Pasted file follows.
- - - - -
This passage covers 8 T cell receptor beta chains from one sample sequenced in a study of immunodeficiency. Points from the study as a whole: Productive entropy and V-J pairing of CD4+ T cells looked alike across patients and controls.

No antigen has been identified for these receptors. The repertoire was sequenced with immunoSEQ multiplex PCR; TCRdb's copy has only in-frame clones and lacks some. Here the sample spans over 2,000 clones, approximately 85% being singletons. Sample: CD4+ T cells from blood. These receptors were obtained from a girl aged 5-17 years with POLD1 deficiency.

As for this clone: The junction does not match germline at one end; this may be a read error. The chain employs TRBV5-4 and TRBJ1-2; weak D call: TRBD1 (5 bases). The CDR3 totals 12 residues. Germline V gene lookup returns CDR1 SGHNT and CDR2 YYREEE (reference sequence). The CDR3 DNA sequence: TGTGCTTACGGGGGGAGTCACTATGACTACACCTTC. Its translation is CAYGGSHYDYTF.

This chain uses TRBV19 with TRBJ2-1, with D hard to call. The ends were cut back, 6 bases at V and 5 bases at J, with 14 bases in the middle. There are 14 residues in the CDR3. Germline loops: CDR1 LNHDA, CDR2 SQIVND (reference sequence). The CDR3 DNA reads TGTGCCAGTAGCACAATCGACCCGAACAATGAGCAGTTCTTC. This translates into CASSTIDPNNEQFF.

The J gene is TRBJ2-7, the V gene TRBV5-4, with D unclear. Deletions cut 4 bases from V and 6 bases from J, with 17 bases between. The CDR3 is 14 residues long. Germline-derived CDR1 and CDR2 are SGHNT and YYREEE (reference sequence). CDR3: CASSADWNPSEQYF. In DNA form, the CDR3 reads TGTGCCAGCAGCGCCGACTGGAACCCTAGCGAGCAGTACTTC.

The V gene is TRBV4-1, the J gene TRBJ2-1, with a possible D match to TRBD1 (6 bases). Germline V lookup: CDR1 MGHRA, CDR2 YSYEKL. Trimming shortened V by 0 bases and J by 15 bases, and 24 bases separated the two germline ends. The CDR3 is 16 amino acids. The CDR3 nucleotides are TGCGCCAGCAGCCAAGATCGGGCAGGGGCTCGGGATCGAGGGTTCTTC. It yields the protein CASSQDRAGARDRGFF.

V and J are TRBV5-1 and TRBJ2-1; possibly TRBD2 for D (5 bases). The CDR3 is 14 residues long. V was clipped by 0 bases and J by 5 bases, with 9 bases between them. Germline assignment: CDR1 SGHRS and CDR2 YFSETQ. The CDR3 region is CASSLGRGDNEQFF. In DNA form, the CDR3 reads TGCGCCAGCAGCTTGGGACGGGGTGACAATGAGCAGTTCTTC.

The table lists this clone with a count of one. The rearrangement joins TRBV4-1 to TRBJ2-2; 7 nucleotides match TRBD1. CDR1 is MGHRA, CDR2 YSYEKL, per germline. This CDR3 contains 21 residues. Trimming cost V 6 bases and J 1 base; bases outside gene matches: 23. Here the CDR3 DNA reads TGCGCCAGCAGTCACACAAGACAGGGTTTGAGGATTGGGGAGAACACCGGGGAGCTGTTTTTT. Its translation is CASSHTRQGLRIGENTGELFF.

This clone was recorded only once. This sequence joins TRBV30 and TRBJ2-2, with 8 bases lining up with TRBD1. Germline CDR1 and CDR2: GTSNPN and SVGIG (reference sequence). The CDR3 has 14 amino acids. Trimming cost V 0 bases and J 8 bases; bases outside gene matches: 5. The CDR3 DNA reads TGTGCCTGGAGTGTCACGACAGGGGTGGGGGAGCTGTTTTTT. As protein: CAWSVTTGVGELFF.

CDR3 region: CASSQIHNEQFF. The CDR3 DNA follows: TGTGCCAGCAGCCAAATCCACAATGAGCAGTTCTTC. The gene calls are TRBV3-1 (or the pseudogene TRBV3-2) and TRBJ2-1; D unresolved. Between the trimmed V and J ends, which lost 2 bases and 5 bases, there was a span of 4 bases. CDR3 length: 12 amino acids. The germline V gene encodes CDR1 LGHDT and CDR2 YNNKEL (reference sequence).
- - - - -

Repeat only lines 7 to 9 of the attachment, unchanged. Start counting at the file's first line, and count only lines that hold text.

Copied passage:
V and J are TRBV5-1 and TRBJ2-1; possibly TRBD2 for D (5 bases). The CDR3 is 14 residues long. V was clipped by 0 bases and J by 5 bases, with 9 bases between them. Germline assignment: CDR1 SGHRS and CDR2 YFSETQ. The CDR3 region is CASSLGRGDNEQFF. In DNA form, the CDR3 reads TGCGCCAGCAGCTTGGGACGGGGTGACAATGAGCAGTTCTTC.

The table lists this clone with a count of one. The rearrangement joins TRBV4-1 to TRBJ2-2; 7 nucleotides match TRBD1. CDR1 is MGHRA, CDR2 YSYEKL, per germline. This CDR3 contains 21 residues. Trimming cost V 6 bases and J 1 base; bases outside gene matches: 23. Here the CDR3 DNA reads TGCGCCAGCAGTCACACAAGACAGGGTTTGAGGATTGGGGAGAACACCGGGGAGCTGTTTTTT. Its translation is CASSHTRQGLRIGENTGELFF.

This clone was recorded only once. This sequence joins TRBV30 and TRBJ2-2, with 8 bases lining up with TRBD1. Germline CDR1 and CDR2: GTSNPN and SVGIG (reference sequence). The CDR3 has 14 amino acids. Trimming cost V 0 bases and J 8 bases; bases outside gene matches: 5. The CDR3 DNA reads TGTGCCTGGAGTGTCACGACAGGGGTGGGGGAGCTGTTTTTT. As protein: CAWSVTTGVGELFF.